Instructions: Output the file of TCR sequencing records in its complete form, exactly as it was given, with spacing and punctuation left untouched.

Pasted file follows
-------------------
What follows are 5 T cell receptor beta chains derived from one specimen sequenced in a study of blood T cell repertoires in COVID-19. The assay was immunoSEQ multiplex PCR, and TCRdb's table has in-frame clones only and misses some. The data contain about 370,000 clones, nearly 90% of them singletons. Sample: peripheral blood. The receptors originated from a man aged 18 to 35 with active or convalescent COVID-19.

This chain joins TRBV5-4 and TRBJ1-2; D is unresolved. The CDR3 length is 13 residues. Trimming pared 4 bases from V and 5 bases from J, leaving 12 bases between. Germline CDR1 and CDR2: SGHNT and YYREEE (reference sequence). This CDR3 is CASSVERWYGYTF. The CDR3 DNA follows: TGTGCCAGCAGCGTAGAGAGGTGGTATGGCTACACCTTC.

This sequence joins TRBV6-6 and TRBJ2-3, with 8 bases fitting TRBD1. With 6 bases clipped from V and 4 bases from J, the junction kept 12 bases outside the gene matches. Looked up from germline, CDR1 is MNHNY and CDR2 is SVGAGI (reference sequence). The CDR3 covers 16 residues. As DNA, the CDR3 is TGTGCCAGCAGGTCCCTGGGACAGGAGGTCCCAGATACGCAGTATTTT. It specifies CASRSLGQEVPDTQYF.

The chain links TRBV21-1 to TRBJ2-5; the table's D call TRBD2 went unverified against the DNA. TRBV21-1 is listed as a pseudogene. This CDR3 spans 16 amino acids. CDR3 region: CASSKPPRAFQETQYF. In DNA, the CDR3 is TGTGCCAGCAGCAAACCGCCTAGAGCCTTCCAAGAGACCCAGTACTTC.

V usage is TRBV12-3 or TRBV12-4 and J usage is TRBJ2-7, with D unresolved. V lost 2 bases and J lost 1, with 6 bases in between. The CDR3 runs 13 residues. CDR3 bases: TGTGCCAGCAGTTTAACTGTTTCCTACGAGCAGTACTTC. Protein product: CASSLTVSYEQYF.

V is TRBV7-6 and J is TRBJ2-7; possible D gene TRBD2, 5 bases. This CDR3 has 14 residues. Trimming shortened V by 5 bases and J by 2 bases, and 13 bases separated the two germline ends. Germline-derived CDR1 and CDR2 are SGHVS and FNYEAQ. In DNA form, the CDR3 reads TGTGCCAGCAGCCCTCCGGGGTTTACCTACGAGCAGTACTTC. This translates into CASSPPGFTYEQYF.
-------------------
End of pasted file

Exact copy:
What follows are 5 T cell receptor beta chains derived from one specimen sequenced in a study of blood T cell repertoires in COVID-19. The assay was immunoSEQ multiplex PCR, and TCRdb's table has in-frame clones only and misses some. The data contain about 370,000 clones, nearly 90% of them singletons. Sample: peripheral blood. The receptors originated from a man aged 18 to 35 with active or convalescent COVID-19.

This chain joins TRBV5-4 and TRBJ1-2; D is unresolved. The CDR3 length is 13 residues. Trimming pared 4 bases from V and 5 bases from J, leaving 12 bases between. Germline CDR1 and CDR2: SGHNT and YYREEE (reference sequence). This CDR3 is CASSVERWYGYTF. The CDR3 DNA follows: TGTGCCAGCAGCGTAGAGAGGTGGTATGGCTACACCTTC.

This sequence joins TRBV6-6 and TRBJ2-3, with 8 bases fitting TRBD1. With 6 bases clipped from V and 4 bases from J, the junction kept 12 bases outside the gene matches. Looked up from germline, CDR1 is MNHNY and CDR2 is SVGAGI (reference sequence). The CDR3 covers 16 residues. As DNA, the CDR3 is TGTGCCAGCAGGTCCCTGGGACAGGAGGTCCCAGATACGCAGTATTTT. It specifies CASRSLGQEVPDTQYF.

The chain links TRBV21-1 to TRBJ2-5; the table's D call TRBD2 went unverified against the DNA. TRBV21-1 is listed as a pseudogene. This CDR3 spans 16 amino acids. CDR3 region: CASSKPPRAFQETQYF. In DNA, the CDR3 is TGTGCCAGCAGCAAACCGCCTAGAGCCTTCCAAGAGACCCAGTACTTC.

V usage is TRBV12-3 or TRBV12-4 and J usage is TRBJ2-7, with D unresolved. V lost 2 bases and J lost 1, with 6 bases in between. The CDR3 runs 13 residues. CDR3 bases: TGTGCCAGCAGTTTAACTGTTTCCTACGAGCAGTACTTC. Protein product: CASSLTVSYEQYF.

V is TRBV7-6 and J is TRBJ2-7; possible D gene TRBD2, 5 bases. This CDR3 has 14 residues. Trimming shortened V by 5 bases and J by 2 bases, and 13 bases separated the two germline ends. Germline-derived CDR1 and CDR2 are SGHVS and FNYEAQ. In DNA form, the CDR3 reads TGTGCCAGCAGCCCTCCGGGGTTTACCTACGAGCAGTACTTC. This translates into CASSPPGFTYEQYF.